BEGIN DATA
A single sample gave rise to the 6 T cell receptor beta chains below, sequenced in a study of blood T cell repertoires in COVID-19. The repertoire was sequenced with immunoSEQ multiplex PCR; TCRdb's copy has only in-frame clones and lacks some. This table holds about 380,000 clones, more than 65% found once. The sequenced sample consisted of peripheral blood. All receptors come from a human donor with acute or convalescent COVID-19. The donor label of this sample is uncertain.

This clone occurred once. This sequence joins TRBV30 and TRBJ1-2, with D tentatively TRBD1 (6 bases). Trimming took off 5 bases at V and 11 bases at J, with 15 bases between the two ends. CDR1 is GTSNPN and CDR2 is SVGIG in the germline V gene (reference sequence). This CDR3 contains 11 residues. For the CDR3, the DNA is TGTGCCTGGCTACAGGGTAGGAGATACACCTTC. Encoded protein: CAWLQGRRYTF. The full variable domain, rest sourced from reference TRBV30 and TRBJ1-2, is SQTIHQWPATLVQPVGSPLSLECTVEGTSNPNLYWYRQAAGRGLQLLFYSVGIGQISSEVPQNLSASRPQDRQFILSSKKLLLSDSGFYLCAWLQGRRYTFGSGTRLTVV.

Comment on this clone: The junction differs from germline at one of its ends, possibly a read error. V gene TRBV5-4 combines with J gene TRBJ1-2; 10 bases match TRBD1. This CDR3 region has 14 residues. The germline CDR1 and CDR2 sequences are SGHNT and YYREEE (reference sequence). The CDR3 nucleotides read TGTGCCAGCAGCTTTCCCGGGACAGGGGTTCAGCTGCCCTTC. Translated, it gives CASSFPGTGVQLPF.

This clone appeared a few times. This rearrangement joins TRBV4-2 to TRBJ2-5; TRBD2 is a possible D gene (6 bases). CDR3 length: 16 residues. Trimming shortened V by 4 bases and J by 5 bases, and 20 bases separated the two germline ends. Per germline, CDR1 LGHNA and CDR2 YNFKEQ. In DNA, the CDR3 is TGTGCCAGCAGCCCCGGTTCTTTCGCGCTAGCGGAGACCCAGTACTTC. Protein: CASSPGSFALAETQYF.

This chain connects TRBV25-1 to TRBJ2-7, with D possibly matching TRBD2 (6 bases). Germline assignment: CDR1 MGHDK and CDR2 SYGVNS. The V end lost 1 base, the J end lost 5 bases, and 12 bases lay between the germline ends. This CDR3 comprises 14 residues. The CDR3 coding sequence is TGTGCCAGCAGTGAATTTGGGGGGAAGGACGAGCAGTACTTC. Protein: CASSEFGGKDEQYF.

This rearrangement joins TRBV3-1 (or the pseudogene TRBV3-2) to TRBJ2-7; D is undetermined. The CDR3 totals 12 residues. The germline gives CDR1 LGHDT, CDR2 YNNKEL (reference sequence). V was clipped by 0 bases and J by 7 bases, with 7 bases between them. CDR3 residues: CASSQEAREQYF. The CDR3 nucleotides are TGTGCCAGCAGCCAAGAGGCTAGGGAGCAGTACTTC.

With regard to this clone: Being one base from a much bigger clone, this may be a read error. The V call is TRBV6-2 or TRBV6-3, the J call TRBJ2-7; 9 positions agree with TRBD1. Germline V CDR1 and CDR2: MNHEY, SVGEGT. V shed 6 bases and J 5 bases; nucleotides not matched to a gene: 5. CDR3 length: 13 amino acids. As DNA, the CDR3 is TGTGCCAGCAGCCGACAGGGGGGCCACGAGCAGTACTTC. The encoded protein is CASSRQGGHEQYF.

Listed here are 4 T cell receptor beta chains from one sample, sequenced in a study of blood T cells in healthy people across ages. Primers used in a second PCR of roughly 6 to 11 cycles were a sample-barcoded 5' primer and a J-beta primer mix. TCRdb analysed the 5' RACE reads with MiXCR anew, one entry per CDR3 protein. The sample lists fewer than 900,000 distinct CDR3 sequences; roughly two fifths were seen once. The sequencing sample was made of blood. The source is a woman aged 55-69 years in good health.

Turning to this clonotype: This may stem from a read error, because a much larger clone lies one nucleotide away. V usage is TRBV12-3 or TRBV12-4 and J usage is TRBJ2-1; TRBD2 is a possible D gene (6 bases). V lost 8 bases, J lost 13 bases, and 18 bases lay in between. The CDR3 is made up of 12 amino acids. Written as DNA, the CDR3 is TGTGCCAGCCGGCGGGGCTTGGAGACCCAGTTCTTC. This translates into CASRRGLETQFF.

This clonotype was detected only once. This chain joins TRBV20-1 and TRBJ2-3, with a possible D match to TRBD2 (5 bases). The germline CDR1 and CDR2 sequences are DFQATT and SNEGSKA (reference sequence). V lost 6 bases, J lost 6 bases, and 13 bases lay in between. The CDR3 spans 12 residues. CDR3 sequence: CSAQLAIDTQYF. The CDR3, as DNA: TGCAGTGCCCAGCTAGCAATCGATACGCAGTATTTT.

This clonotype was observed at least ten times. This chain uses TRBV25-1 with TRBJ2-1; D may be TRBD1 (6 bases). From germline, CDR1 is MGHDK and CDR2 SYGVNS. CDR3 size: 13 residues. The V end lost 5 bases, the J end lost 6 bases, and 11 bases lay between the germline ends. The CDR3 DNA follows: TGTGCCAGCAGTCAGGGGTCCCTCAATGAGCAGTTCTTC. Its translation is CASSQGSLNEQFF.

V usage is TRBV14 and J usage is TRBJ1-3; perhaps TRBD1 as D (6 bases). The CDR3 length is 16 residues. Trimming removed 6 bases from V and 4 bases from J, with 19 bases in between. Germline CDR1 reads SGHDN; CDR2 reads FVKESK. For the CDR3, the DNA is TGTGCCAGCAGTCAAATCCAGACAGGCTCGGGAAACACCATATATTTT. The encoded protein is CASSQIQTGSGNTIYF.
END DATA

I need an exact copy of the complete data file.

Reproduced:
A single sample gave rise to the 6 T cell receptor beta chains below, sequenced in a study of blood T cell repertoires in COVID-19. The repertoire was sequenced with immunoSEQ multiplex PCR; TCRdb's copy has only in-frame clones and lacks some. This table holds about 380,000 clones, more than 65% found once. The sequenced sample consisted of peripheral blood. All receptors come from a human donor with acute or convalescent COVID-19. The donor label of this sample is uncertain.

This clone occurred once. This sequence joins TRBV30 and TRBJ1-2, with D tentatively TRBD1 (6 bases). Trimming took off 5 bases at V and 11 bases at J, with 15 bases between the two ends. CDR1 is GTSNPN and CDR2 is SVGIG in the germline V gene (reference sequence). This CDR3 contains 11 residues. For the CDR3, the DNA is TGTGCCTGGCTACAGGGTAGGAGATACACCTTC. Encoded protein: CAWLQGRRYTF. The full variable domain, rest sourced from reference TRBV30 and TRBJ1-2, is SQTIHQWPATLVQPVGSPLSLECTVEGTSNPNLYWYRQAAGRGLQLLFYSVGIGQISSEVPQNLSASRPQDRQFILSSKKLLLSDSGFYLCAWLQGRRYTFGSGTRLTVV.

Comment on this clone: The junction differs from germline at one of its ends, possibly a read error. V gene TRBV5-4 combines with J gene TRBJ1-2; 10 bases match TRBD1. This CDR3 region has 14 residues. The germline CDR1 and CDR2 sequences are SGHNT and YYREEE (reference sequence). The CDR3 nucleotides read TGTGCCAGCAGCTTTCCCGGGACAGGGGTTCAGCTGCCCTTC. Translated, it gives CASSFPGTGVQLPF.

This clone appeared a few times. This rearrangement joins TRBV4-2 to TRBJ2-5; TRBD2 is a possible D gene (6 bases). CDR3 length: 16 residues. Trimming shortened V by 4 bases and J by 5 bases, and 20 bases separated the two germline ends. Per germline, CDR1 LGHNA and CDR2 YNFKEQ. In DNA, the CDR3 is TGTGCCAGCAGCCCCGGTTCTTTCGCGCTAGCGGAGACCCAGTACTTC. Protein: CASSPGSFALAETQYF.

This chain connects TRBV25-1 to TRBJ2-7, with D possibly matching TRBD2 (6 bases). Germline assignment: CDR1 MGHDK and CDR2 SYGVNS. The V end lost 1 base, the J end lost 5 bases, and 12 bases lay between the germline ends. This CDR3 comprises 14 residues. The CDR3 coding sequence is TGTGCCAGCAGTGAATTTGGGGGGAAGGACGAGCAGTACTTC. Protein: CASSEFGGKDEQYF.

This rearrangement joins TRBV3-1 (or the pseudogene TRBV3-2) to TRBJ2-7; D is undetermined. The CDR3 totals 12 residues. The germline gives CDR1 LGHDT, CDR2 YNNKEL (reference sequence). V was clipped by 0 bases and J by 7 bases, with 7 bases between them. CDR3 residues: CASSQEAREQYF. The CDR3 nucleotides are TGTGCCAGCAGCCAAGAGGCTAGGGAGCAGTACTTC.

With regard to this clone: Being one base from a much bigger clone, this may be a read error. The V call is TRBV6-2 or TRBV6-3, the J call TRBJ2-7; 9 positions agree with TRBD1. Germline V CDR1 and CDR2: MNHEY, SVGEGT. V shed 6 bases and J 5 bases; nucleotides not matched to a gene: 5. CDR3 length: 13 amino acids. As DNA, the CDR3 is TGTGCCAGCAGCCGACAGGGGGGCCACGAGCAGTACTTC. The encoded protein is CASSRQGGHEQYF.

Listed here are 4 T cell receptor beta chains from one sample, sequenced in a study of blood T cells in healthy people across ages. Primers used in a second PCR of roughly 6 to 11 cycles were a sample-barcoded 5' primer and a J-beta primer mix. TCRdb analysed the 5' RACE reads with MiXCR anew, one entry per CDR3 protein. The sample lists fewer than 900,000 distinct CDR3 sequences; roughly two fifths were seen once. The sequencing sample was made of blood. The source is a woman aged 55-69 years in good health.

Turning to this clonotype: This may stem from a read error, because a much larger clone lies one nucleotide away. V usage is TRBV12-3 or TRBV12-4 and J usage is TRBJ2-1; TRBD2 is a possible D gene (6 bases). V lost 8 bases, J lost 13 bases, and 18 bases lay in between. The CDR3 is made up of 12 amino acids. Written as DNA, the CDR3 is TGTGCCAGCCGGCGGGGCTTGGAGACCCAGTTCTTC. This translates into CASRRGLETQFF.

This clonotype was detected only once. This chain joins TRBV20-1 and TRBJ2-3, with a possible D match to TRBD2 (5 bases). The germline CDR1 and CDR2 sequences are DFQATT and SNEGSKA (reference sequence). V lost 6 bases, J lost 6 bases, and 13 bases lay in between. The CDR3 spans 12 residues. CDR3 sequence: CSAQLAIDTQYF. The CDR3, as DNA: TGCAGTGCCCAGCTAGCAATCGATACGCAGTATTTT.

This clonotype was observed at least ten times. This chain uses TRBV25-1 with TRBJ2-1; D may be TRBD1 (6 bases). From germline, CDR1 is MGHDK and CDR2 SYGVNS. CDR3 size: 13 residues. The V end lost 5 bases, the J end lost 6 bases, and 11 bases lay between the germline ends. The CDR3 DNA follows: TGTGCCAGCAGTCAGGGGTCCCTCAATGAGCAGTTCTTC. Its translation is CASSQGSLNEQFF.

V usage is TRBV14 and J usage is TRBJ1-3; perhaps TRBD1 as D (6 bases). The CDR3 length is 16 residues. Trimming removed 6 bases from V and 4 bases from J, with 19 bases in between. Germline CDR1 reads SGHDN; CDR2 reads FVKESK. For the CDR3, the DNA is TGTGCCAGCAGTCAAATCCAGACAGGCTCGGGAAACACCATATATTTT. The encoded protein is CASSQIQTGSGNTIYF.